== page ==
• Create and set clear expectations: State the expectations for days in/out of the office, involve the team in decision-making and have hybrid working policies.
  • Define sources of truth: Start the discussion about a new project by agreeing on the single source(s) of truth. Think communication channels, softwares, databases etc.
  • Provide enough context: Proactively set the tone by always providing context up front for your collaborators, whether over email, Zoom or Teams. It can be easy to lose track of context, especially when your brain is worn out from the productivity costs of task-switching.
  • Build structured routines: Encourage chunking out specific work within defined time windows, known as ‘time-boxing’ and blocking specific times in the calendar to protect those time-boxes. This ensures your team isn’t depleting their brain’s capacity for productive work.
  • Over-communicate & assume positive intent: The potential for misunderstanding is amplified in a remote environment, especially when you communicate via written language and can’t hear vocal inflections, experience body language, or see facial expressions. Help your team understand this. 
  • Make time for everyone: No matter where an employee is working or what their role is, commit equal time and focus for each member of the team. This is critical to engagement and the equality of your workforce.
  • Prioritise health and wellbeing: Remote staff can feel isolated or lonely, and without vocal inflections, body language and facial expressions it can be difficult to know when someone is struggling. You should prioritise staff’s well-being in a hybrid workplace.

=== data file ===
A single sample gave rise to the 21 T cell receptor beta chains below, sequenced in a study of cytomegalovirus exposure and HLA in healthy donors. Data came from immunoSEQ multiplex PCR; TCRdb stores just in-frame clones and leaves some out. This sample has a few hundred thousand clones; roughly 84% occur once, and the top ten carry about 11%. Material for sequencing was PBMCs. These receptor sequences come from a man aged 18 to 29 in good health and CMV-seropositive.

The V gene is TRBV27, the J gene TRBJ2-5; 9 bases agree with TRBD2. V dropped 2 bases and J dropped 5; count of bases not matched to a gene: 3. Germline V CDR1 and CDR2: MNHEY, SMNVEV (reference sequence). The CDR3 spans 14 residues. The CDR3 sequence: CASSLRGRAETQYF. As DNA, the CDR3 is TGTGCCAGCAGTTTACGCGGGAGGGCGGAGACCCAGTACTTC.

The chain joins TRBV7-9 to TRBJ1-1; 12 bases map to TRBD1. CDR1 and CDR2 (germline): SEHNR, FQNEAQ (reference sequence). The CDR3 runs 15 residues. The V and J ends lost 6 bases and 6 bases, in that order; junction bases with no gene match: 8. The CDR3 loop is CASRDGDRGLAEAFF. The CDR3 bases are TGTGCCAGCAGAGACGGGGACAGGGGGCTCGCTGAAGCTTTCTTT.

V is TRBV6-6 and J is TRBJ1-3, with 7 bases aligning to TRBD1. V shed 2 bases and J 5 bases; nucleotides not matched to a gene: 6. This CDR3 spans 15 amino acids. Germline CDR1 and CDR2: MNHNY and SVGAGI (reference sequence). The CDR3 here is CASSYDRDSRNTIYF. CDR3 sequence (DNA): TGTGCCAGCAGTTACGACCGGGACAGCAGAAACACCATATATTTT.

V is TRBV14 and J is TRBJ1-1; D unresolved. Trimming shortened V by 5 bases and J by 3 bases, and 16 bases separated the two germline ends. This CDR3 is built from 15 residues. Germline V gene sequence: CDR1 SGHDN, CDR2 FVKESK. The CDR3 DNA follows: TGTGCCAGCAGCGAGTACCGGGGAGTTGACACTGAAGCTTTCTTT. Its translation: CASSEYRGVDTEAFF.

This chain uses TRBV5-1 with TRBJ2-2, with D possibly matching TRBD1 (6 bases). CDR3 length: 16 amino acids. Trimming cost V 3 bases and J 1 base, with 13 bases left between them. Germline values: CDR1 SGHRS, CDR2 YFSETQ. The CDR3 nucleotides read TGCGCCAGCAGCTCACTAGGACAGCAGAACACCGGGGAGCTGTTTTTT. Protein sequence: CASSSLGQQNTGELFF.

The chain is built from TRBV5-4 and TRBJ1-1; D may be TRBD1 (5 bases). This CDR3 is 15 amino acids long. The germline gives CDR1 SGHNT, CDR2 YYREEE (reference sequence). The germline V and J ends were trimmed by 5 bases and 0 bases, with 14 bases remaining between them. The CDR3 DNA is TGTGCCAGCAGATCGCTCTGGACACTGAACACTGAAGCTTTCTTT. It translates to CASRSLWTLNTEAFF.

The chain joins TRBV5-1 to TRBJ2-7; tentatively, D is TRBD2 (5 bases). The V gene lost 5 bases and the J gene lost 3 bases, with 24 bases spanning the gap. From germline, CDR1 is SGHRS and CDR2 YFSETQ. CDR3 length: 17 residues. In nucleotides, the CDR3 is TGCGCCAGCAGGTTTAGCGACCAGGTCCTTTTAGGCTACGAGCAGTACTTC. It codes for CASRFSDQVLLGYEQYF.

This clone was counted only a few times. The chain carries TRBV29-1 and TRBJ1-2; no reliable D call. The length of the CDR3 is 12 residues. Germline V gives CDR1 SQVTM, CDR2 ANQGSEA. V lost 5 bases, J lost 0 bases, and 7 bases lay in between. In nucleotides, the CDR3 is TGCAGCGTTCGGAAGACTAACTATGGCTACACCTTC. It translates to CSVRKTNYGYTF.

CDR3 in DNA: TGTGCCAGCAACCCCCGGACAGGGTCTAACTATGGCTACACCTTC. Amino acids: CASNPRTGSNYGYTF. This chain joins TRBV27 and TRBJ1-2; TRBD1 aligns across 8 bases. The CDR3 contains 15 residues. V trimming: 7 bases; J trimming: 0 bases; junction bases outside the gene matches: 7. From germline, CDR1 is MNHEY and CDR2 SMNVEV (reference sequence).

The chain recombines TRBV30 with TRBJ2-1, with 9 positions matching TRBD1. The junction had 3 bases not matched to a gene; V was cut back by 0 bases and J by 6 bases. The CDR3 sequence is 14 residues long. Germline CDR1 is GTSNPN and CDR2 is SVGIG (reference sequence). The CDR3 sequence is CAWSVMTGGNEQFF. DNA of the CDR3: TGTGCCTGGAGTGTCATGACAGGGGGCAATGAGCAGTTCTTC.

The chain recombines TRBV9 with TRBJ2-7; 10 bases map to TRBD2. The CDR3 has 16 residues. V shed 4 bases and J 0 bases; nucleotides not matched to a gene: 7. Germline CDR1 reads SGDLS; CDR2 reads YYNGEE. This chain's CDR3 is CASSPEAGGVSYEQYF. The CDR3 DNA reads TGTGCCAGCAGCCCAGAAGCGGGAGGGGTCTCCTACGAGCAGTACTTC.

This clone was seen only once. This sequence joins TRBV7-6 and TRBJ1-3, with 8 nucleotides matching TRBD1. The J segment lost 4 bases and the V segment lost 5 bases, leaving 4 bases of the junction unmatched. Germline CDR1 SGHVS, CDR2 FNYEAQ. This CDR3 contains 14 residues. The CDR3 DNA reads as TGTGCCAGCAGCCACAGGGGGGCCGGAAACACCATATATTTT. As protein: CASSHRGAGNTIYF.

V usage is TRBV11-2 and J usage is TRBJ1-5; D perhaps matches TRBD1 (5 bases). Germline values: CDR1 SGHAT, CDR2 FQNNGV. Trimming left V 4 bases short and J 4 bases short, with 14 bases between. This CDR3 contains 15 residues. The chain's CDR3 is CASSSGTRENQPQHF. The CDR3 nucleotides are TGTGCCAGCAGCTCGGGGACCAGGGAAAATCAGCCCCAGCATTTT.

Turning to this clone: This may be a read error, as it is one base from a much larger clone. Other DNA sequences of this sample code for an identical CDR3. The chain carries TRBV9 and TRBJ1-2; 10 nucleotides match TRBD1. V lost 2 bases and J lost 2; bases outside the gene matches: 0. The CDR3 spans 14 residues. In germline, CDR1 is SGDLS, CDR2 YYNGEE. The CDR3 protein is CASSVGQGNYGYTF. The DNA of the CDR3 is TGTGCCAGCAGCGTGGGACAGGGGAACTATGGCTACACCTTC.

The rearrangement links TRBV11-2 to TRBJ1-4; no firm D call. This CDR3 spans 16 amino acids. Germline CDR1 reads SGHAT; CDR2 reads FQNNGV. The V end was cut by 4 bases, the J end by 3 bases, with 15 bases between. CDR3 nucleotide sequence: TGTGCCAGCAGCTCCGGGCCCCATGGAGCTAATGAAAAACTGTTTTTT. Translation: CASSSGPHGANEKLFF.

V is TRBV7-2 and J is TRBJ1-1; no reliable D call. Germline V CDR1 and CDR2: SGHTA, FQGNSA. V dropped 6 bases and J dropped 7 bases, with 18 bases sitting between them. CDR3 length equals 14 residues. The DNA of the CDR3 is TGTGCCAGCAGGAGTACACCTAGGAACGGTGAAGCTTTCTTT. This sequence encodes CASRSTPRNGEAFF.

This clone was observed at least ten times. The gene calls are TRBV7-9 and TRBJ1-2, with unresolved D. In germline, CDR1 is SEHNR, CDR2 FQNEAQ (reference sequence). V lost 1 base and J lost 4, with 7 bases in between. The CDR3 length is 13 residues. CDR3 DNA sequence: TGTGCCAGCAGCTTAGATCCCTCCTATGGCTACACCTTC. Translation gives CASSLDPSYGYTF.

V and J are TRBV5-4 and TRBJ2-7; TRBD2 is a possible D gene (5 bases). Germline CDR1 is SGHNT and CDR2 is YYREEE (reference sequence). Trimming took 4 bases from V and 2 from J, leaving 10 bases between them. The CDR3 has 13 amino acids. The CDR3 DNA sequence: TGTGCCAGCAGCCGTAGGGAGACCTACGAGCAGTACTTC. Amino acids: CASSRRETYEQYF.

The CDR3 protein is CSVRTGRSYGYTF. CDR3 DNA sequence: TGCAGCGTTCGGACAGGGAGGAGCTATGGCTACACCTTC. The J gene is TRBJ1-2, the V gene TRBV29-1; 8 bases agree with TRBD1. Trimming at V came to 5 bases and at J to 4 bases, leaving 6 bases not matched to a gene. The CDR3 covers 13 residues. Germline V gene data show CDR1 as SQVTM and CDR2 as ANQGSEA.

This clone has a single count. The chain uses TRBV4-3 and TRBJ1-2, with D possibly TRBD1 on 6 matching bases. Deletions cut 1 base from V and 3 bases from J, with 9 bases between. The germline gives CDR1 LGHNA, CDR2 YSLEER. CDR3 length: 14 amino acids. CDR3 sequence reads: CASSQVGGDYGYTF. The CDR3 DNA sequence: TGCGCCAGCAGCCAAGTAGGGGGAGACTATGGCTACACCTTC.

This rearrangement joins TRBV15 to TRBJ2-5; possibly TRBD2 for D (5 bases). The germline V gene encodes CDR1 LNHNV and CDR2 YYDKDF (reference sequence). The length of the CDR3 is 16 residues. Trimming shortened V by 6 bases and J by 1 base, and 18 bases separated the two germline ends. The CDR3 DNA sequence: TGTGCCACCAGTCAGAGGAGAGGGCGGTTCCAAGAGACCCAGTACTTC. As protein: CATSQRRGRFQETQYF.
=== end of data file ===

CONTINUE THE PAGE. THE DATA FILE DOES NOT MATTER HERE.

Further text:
Build a stronger team with Whole Brain® Thinking

Inevitably, hybrid work has the potential to cause biases and employees may lack social connection. To be prepared for what’s to come, managers need to understand how their employees think, so they can level the playing field for their teams.

Leaders can use the lenses of Whole Brain® Thinking to understand how people can collaborate to do their best work.

The HBDI® is based on the Whole Brain® Model, a metaphor for how people tend to use their brains and how their thinking works. In the Whole Brain® Model, thinking falls into four preferences of equal importance that everyone can access:

  • The Upper Left Blue A Quadrant specialises in logical, analytical, quantitative, fact-based thinking.
  • he Lower Left Green B Quadrant focuses on details and specialises in planning, organising, and sequencing information.
  • The Lower Right Red C Quadrant places a priority on feelings and the interpersonal, emotional and kinesthetic aspects of a situation.
  • The Upper Right Yellow D Quadrant synthesises and integrates information and is more intuitive and holistic in its thinking.

The Whole Brain Thinking Model

The four-colour quadrant graphic and Whole Brain® are registered trademarks of Herrmann Global, LLC. ©2021 Herrmann Global, LLC  

By using the HBDI® and Whole Brain® Thinking as a starting point, teams can work towards making adjustments to greatly improve processes, outputs and outcomes.

The HBDI® helps to create a common language employees can use to have honest conversations and understand one another – especially when you’re missing important visual cues you only get in person. Ultimately, this improved understanding of how others think helps teams deliver better outcomes for both business and people.

Interested in learning more about Whole Brain® Thinking and how it can help your team and business reach its full potential? Get in touch with Herrmann today.